Ukraine is regarded as a global breadbasket, exporting the highest quantity of grain worldwide, at a point even forming a trade partnership with Russia as the principal producer of imported agricultural goods in Russia, a country over 30 times its size. The success of this is due to the rise in urban and rural farming influencing its economy massively. If we work with patience in Nigeria, such an economic advancement will not be as far-fetched as they are now.
India, once in the same economic category as Nigeria has enjoyed a massive economic growth and is now the 7th largest economy in the world with the 3rd highest purchasing power, and this is largely due to advancement in technology. The Asian powerhouse is a high exporter of software, petrochemicals (NOT petroleum) and pharmaceutical products. This was achieved through the hard work of scientists and technologists.
Even the countries such as the UAE and Saudi Arabia which export little else apart from Petroleum have a well-structured national production scheme which portrays self-reliance. Nigeria however, face a problem of ‘going whichever direction the wind blows’ because our economy is yet to be rooted in our domestic productivity, and this is because there is little or none.
The average Nigerian would rather sell his land than farm on it. Yes, there are many justifiable reasons for such decisions but the fact remains that in a market development, the producer has the upper hand, dictating much of the market flow. Our agriculture shows dwindling progress because, the people leave it to our governments to handle and those in government handle it as poorly as they have always done with many other issues.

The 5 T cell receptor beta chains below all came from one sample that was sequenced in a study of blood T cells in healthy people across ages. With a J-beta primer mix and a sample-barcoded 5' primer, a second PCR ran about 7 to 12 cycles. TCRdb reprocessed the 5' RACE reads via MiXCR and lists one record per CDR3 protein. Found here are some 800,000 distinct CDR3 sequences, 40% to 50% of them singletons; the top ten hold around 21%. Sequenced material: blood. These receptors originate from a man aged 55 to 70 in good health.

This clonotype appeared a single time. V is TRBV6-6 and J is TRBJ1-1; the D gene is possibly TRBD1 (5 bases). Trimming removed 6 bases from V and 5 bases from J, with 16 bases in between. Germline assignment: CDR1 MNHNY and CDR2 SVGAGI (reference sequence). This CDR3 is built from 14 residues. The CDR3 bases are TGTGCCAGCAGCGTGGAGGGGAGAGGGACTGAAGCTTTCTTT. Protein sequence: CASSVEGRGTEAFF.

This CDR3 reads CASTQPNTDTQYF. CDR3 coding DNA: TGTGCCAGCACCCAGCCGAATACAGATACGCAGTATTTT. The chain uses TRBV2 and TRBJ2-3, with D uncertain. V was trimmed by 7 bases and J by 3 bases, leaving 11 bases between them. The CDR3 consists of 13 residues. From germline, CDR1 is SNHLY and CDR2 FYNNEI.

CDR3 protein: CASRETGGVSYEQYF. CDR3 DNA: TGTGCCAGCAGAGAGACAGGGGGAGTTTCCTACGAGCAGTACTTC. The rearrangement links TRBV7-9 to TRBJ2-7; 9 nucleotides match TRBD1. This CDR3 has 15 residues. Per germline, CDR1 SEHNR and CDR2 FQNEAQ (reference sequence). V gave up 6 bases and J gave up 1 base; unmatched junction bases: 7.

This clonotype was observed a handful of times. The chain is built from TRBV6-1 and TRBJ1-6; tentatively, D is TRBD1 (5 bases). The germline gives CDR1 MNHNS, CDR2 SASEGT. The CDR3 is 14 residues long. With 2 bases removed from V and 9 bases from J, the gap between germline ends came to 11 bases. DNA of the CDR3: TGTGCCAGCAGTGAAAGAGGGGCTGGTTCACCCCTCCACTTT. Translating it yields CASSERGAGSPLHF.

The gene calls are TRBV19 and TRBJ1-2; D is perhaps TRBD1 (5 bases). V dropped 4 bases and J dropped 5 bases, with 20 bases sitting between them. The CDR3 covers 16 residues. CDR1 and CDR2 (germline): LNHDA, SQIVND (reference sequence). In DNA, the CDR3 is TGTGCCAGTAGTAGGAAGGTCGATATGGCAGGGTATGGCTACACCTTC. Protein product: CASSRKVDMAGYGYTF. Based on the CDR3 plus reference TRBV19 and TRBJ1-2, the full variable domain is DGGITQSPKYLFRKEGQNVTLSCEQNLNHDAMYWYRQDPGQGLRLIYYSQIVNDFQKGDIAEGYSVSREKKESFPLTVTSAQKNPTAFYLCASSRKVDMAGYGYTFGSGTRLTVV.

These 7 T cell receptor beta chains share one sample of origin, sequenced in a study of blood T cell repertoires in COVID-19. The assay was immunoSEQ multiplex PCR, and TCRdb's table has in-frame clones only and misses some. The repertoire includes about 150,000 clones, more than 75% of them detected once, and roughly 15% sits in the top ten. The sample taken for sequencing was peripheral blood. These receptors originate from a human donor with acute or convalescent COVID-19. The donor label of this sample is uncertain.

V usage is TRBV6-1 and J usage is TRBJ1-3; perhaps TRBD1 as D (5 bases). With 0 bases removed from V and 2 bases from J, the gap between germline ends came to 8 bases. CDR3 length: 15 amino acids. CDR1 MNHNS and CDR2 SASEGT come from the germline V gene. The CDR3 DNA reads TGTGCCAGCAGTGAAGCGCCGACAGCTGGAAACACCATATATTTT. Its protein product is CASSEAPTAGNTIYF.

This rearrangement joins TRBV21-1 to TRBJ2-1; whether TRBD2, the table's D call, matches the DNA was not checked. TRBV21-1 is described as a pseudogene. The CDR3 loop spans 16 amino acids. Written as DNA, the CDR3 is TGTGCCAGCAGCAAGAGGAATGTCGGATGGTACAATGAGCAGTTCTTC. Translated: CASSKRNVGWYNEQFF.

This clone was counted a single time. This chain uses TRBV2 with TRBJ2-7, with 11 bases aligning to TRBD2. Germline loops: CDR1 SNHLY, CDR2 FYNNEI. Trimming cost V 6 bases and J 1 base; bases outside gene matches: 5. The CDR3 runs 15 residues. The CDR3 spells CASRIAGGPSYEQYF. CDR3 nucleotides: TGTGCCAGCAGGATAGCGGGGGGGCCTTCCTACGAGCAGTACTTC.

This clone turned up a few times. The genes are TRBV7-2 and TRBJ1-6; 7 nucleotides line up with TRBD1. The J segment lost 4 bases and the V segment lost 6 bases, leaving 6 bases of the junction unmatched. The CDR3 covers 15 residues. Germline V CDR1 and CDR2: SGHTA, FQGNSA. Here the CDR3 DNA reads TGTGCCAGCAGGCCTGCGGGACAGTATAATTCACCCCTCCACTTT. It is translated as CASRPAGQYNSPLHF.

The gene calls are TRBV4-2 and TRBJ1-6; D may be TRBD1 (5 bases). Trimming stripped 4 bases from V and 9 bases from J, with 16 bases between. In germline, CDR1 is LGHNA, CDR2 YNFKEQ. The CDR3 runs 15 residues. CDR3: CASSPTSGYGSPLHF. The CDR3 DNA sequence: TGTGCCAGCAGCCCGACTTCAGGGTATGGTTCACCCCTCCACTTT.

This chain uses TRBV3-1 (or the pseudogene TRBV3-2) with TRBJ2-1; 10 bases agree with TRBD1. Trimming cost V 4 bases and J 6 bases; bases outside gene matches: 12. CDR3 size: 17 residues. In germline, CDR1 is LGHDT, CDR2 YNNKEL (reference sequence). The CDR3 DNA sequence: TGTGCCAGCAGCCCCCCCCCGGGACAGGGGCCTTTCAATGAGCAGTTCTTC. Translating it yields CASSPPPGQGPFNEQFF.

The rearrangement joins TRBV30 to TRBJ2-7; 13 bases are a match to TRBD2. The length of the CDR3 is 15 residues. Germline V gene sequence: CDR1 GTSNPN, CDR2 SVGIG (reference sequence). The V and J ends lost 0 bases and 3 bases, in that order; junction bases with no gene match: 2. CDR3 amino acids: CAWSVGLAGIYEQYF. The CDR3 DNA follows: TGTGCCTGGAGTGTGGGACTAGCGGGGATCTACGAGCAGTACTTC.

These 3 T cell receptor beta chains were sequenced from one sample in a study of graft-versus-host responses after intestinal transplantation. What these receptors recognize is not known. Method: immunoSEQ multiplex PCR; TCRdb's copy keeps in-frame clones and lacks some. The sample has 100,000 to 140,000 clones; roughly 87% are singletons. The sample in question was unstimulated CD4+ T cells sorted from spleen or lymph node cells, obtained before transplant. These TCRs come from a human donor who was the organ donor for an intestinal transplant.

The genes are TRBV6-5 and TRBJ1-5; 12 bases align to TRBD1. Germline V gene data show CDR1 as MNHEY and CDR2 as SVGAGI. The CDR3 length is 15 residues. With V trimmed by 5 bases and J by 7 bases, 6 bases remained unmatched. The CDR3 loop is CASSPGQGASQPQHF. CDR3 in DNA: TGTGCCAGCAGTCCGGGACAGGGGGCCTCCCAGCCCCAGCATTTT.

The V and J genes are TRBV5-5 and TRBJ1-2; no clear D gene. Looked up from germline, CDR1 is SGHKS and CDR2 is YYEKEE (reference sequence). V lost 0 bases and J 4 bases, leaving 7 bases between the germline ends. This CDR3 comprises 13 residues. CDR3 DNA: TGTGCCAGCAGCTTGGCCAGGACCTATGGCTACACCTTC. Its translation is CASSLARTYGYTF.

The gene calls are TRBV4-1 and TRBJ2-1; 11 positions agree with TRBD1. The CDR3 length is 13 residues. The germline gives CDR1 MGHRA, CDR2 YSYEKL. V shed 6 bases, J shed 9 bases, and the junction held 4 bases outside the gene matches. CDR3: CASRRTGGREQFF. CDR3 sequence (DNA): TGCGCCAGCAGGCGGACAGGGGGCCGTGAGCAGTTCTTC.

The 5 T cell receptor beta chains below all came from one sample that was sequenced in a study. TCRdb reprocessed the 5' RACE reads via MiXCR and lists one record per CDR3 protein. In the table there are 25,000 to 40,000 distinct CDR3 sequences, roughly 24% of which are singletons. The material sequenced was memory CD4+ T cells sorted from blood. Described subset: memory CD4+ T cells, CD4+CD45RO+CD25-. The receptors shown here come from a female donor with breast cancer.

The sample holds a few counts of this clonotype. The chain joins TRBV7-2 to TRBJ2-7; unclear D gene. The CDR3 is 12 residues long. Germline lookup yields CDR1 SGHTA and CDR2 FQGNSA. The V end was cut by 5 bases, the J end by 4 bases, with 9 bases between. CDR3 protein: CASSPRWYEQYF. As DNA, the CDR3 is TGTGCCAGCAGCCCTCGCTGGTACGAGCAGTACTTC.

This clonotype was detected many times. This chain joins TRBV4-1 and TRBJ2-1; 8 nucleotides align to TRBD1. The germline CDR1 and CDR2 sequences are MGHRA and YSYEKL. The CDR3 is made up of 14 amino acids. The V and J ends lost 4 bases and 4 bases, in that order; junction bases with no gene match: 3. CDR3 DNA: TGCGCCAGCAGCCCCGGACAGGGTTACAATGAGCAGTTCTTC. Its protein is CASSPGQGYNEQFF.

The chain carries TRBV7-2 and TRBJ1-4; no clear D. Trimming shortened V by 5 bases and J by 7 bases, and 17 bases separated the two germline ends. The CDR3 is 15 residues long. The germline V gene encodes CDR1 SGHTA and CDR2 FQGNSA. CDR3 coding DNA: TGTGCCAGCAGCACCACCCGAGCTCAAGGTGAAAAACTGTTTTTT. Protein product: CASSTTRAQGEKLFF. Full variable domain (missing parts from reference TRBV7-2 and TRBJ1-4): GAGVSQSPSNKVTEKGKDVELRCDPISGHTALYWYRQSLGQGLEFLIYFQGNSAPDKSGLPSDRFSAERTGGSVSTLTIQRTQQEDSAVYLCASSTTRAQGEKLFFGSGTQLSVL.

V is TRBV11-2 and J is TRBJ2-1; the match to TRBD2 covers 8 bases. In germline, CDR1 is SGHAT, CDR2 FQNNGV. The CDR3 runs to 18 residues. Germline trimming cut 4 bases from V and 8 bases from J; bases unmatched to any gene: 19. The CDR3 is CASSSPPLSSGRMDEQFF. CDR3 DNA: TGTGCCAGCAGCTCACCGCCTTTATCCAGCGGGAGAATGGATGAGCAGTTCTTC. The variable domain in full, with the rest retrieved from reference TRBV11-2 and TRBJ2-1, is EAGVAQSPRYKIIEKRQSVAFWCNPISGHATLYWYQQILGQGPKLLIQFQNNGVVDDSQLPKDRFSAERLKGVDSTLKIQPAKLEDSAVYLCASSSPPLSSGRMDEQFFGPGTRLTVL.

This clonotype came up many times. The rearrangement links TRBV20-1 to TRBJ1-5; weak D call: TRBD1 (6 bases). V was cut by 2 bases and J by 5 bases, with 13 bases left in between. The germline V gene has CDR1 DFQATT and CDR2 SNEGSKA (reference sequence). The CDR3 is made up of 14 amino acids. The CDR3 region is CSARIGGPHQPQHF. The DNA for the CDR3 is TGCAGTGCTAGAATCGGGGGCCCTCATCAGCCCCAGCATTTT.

In this day and age where a vast majority of Nigerians have access to telephones, computers and internet access, we are yet to dominate the African markets with any form of technological power apart from that of internet scams. Our global recognition in that aspect should if anything, be a telling sign of our technological potentials. For many years, Nigeria had the highest number of 2go subscribers, yet not a single Nigerian gained any form of inspiration from that South African manufactured app to create a globally recognized software of their own.
What our country needs is not government intervention but individual economic pacesetters. Nigeria has been among the top three most profitable countries to open a business in, but unfortunately only foreign companies seized that opportunity and now that foreign exchange laws don’t favor them, they have begun to shut shops and migrate to neighboring countries, carrying with them a large chunk of our economy.
There must be more ‘Made in Nigeria’ goods on the market to choose from and so a market will be born through the availability If our generation seeks to account for a peak in the Nigerian economic landscape, the current twitter trend of ‘BuyNaijaToGrowTheNaira’ should be the tip of a very resilient iceberg to really grow the naira by taking control of our own production and consumption.
With the participation of the Nigerian population, a new market will be formed consisting of a variety of domestic products and services. Only through this will our economy enjoy a healthy resurgence and the Naira be dignified once more.